Happy Autism Acceptance Month
I think we're all pretty aware by now
It’s April: the daffodils are blooming, the cherry blossoms are exploding, and we turn our thoughts to our autistic fellow humans throughout the world. It’s Autism Acceptance Month!
Or, as the U.S. Government calls it, Autism Awareness Month. More and more autism advocacy groups and autistic people, however, are using the month of April to reflect on autism acceptance rather than awareness. The issue facing autistic people is not a lack of awareness — not anymore — but rather a lack of accommodation and recognition.
As many of you know, I’m the dad to an autistic human. Hank was diagnosed with PDD-NOS in 2008 when he was two. Things have changed a lot since Hank got his diagnosis; back then, two was too young to receive an ASD (autism spectrum disorder) diagnosis, so he got slapped with the slightly more confusing and clunky acronym for Pervasive Development Disorder-Not Otherwise Specified. He was late to talk, he had difficulty making eye contact. He was perhaps overly fond of leafing through books.
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That spring and summer of 2008, from the moment when a speech pathologist first voiced her suspicions that Hank might be autistic to the moment at Doernbecher Children’s Hospital when we got the official diagnosis, those were some very transformative and trying times for Carson and me. In the midst of it all, as my photo album reminds me, I managed a nationwide solo tour with Carson and Hank in tow. We then decamped to the south of France to live in a farmhouse for a month while I wrote songs for what would be The Hazards of Love, then returned home to get married in a field in Oregon. Oh, and we also moved houses. Jesus. In the midst of it all, we reckoned with our new lives, parenting a child with a significant disability.
It was a crash course, learning everything we could about autism, and we were funneled, like so many new parents of autistic kids, into the arms of Autism Speaks, the nation’s (and perhaps the world’s) largest autism-related organization. The clinic that gave Hank his diagnosis actually sent us away with a binder of information that was provided by Autism Speaks.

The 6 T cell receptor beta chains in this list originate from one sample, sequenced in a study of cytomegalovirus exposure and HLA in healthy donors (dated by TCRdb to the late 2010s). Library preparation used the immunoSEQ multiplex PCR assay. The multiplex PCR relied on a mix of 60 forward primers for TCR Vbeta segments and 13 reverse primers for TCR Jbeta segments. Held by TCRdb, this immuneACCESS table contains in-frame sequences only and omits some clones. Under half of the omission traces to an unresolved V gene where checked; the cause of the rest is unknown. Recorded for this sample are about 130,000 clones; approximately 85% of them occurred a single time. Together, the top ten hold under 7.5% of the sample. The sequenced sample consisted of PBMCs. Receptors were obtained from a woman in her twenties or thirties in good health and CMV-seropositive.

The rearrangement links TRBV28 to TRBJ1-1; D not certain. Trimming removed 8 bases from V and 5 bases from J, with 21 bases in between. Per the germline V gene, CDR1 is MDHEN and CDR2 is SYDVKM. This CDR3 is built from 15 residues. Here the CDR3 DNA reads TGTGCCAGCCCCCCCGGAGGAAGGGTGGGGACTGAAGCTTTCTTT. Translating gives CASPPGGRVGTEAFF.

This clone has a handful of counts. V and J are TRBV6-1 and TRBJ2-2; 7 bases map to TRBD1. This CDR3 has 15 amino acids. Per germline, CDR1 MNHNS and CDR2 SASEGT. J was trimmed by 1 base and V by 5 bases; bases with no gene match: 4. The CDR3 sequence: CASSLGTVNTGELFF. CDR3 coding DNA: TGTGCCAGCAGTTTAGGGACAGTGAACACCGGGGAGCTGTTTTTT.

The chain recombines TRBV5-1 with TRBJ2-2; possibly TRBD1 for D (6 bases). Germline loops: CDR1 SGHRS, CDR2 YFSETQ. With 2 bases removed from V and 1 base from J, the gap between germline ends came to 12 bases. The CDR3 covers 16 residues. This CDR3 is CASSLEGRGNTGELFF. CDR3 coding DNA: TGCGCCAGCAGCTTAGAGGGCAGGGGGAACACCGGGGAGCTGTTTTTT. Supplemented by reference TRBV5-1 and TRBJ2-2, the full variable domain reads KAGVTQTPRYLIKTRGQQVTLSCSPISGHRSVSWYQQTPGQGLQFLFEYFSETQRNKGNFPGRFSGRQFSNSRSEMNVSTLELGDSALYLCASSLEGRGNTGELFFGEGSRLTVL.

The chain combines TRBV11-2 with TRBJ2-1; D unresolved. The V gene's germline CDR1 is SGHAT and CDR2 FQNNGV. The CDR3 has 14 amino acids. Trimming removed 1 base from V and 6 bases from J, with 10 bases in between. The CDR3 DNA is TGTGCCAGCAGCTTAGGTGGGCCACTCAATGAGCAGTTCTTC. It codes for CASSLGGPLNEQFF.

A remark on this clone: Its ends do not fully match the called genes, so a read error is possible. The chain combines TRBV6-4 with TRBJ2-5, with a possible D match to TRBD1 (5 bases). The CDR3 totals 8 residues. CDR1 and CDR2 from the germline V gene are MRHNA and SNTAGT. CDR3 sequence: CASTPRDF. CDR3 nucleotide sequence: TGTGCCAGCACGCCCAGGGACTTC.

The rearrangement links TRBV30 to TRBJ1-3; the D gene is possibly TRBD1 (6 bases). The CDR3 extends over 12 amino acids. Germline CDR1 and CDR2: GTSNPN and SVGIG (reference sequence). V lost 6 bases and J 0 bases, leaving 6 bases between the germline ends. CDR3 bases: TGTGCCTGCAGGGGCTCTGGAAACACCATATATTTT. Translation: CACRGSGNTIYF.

In the spring of 2009, while I was on tour, Carson and my sister Leah participated in an Autism Speaks Walk. They were shocked to see people protesting along the walk route. What’s more, Carson reported to me, many of those people doing the protesting were actually autistic adults. It was an eye-opening moment. So now, while we were learning at-home strategies and therapies for helping Hank along, we were educating ourselves on the politics of autism and the fact that many autism organizations, including Autism Speaks, were not necessarily advocating for the best interests of autistic kids and adults. Some of them, like Defeat Autism Now, were devoting themselves to this idea of wiping autism — including autistic people — off the face of the earth entirely.
We loved our kid, we were enamored of his uniqueness and we were resolved to face the challenges of being his parents. We didn’t want him wiped off the face of the earth. We soon understood that his autism was inseparable from who he was as a person. “Curing” his autism would mean erasing Hank altogether — what would that even look like? We threw ourselves into therapies and social groups that would, hopefully, make his life easier and better — but that was all we could do.
Along the way, we were introduced to organizations like the Autistic Self-Advocacy Network and the Thinking Person’s Guide to Autism. We read the writing of autist allies like Steve Silberman and learned about this idea of neurodiversity, that we should see autistic people not as individuals who need to be saved or cured, but as people who should be seen and accommodated. This resonated with us.
Now Hank is almost 18 and a new adventure awaits us all — his path into adulthood. We’ve long known that the majority of funding from governmental and non-profit autism organizations is targeted at genetic research and early childhood therapies. Less than 2% of funding goes toward studying and supporting adult autistics. As Hank has grown older, we’ve noticed the change in how the world sees him. I think it’s much easier for the community at large to experience a child with a disability; adults with disabilities receive a very different treatment.
So this April, as the rains abate and the sun hangs in the sky a little longer, I’m asking you to celebrate the autistic people in your life and in your community (and there are autistic people in your community, whether they are visible or not) by promoting and advocating for their acceptance rather than merely being aware of them.
Happy Autism Acceptance Month!